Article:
CIPD research indicates that two-thirds of organisations who decreased their use of agency staff had done so because of the introduction of AWR. However, research from REC found that 47% of those surveyed said that although there had been some impact from the regulations, it had not fundamentally changed the way they used agency staff.

Equal treatment

After 12 weeks in the same role, agency workers also have the right to request written information from the agency, and subsequently the hirer, about any aspect of equal treatment which they believe they are not receiving. Responses must be made within 28 days of receipt of the request.

Agency workers can complain to a tribunal if they feel they are being rotated between assignments to avoid reaching the qualifying period in any role, e.g. they are given a series of 11-week assignments. Fines and compensation will be payable if such avoidance is identified.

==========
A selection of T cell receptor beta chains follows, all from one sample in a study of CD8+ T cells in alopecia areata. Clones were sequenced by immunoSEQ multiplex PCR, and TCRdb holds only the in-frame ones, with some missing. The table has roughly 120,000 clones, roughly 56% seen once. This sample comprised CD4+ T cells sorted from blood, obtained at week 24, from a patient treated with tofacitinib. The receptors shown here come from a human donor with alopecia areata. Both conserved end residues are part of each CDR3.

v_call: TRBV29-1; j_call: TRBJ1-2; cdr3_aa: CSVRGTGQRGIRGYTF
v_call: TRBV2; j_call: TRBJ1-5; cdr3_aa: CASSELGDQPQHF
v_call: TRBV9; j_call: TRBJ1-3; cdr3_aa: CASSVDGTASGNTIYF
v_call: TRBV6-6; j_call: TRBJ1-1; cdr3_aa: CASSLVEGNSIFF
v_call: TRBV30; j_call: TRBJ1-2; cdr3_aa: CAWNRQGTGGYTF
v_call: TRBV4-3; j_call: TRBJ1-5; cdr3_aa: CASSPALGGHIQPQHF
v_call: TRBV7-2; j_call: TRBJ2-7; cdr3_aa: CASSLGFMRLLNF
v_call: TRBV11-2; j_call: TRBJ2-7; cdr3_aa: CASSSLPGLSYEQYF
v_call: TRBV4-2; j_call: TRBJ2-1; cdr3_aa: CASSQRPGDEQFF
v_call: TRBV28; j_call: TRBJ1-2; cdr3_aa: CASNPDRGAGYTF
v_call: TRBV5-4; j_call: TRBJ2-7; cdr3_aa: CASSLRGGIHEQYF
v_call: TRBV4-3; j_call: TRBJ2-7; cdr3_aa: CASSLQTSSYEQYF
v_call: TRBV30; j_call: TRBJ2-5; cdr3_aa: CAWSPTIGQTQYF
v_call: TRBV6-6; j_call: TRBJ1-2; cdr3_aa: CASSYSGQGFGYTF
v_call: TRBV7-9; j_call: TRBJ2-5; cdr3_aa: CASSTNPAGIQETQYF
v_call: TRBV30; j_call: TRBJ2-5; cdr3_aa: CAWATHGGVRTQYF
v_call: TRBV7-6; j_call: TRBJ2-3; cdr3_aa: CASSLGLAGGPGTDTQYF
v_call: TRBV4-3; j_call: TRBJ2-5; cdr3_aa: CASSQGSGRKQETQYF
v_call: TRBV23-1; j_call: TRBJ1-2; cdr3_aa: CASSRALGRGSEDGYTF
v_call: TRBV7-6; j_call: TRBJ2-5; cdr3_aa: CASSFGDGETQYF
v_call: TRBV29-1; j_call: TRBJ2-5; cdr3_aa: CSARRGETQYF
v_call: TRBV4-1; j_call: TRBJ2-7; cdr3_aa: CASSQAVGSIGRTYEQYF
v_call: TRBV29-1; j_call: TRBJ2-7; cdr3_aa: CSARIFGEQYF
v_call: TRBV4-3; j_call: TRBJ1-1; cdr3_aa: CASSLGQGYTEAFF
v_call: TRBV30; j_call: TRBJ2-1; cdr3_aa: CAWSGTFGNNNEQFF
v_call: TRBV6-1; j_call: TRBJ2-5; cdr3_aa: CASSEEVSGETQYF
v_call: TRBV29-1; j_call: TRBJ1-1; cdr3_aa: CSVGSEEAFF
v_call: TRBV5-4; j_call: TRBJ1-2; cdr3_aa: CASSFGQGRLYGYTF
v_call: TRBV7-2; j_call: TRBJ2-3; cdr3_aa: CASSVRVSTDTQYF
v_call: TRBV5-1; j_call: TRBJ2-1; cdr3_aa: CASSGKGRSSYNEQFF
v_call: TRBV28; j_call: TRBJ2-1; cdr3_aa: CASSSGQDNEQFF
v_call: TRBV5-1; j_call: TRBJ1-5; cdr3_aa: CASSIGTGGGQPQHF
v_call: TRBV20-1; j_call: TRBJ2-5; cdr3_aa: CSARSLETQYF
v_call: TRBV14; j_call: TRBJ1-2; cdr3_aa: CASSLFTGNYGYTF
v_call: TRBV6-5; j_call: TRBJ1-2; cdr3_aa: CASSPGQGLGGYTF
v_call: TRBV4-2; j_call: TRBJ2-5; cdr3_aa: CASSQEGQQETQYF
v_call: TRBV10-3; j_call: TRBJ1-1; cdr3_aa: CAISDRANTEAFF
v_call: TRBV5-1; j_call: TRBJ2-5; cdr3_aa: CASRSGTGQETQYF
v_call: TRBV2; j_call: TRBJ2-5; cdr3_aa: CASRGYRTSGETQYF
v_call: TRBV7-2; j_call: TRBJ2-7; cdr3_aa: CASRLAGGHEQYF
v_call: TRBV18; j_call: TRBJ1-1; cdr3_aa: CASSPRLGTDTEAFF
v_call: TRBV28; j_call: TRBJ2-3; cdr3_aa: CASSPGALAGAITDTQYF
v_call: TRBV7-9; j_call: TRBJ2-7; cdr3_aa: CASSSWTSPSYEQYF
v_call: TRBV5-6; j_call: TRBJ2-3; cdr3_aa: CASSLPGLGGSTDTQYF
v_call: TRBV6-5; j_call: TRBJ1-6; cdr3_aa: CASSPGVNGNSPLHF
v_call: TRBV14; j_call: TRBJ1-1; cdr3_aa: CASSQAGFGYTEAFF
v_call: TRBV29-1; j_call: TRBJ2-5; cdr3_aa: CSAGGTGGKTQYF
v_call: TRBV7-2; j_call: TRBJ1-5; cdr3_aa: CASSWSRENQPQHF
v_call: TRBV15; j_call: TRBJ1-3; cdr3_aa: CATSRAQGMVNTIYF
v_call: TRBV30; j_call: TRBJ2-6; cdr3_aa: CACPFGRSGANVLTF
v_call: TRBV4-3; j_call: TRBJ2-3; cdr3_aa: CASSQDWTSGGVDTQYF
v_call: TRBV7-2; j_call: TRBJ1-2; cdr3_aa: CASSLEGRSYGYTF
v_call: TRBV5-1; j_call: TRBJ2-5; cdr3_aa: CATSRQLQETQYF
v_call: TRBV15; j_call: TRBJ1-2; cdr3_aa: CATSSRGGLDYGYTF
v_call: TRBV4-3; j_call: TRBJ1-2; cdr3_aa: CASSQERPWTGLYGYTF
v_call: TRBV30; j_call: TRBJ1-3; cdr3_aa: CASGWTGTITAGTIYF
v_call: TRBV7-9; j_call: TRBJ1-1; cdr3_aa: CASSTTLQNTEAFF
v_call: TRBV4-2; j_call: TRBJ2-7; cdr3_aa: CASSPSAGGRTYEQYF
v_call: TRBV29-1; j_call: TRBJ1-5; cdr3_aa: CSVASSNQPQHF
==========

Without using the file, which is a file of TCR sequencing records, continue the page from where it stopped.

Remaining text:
The agency will be liable for any breach of equal treatment for which they are responsible, but will have a defence if they took ‘reasonable steps’ to obtain the information from the hirer or ‘acted reasonably’ in determining the agency worker’s basic working and employment conditions.

In this context, the regulations define a ‘hirer’ as “a person engaged in economic activity, public or private, whether or not operating for profit, to whom individuals are supplied, to work temporarily for and under the supervision and direction of that person”. However, an Employment Appeal Tribunal decision in December 2013 ruled that ‘temporary’ worker meant ‘not permanent; provisional’ or ‘lasting only a short time’, and that AWR does not provide protection to individuals merely because they are engaged by one party to work under the supervision and direction of another; they must be supplied ‘temporarily’ and not permanently.

The Department of Business, Innovation and Skills has published Agency Workers Regulations: Guidance, which can be downloaded from its website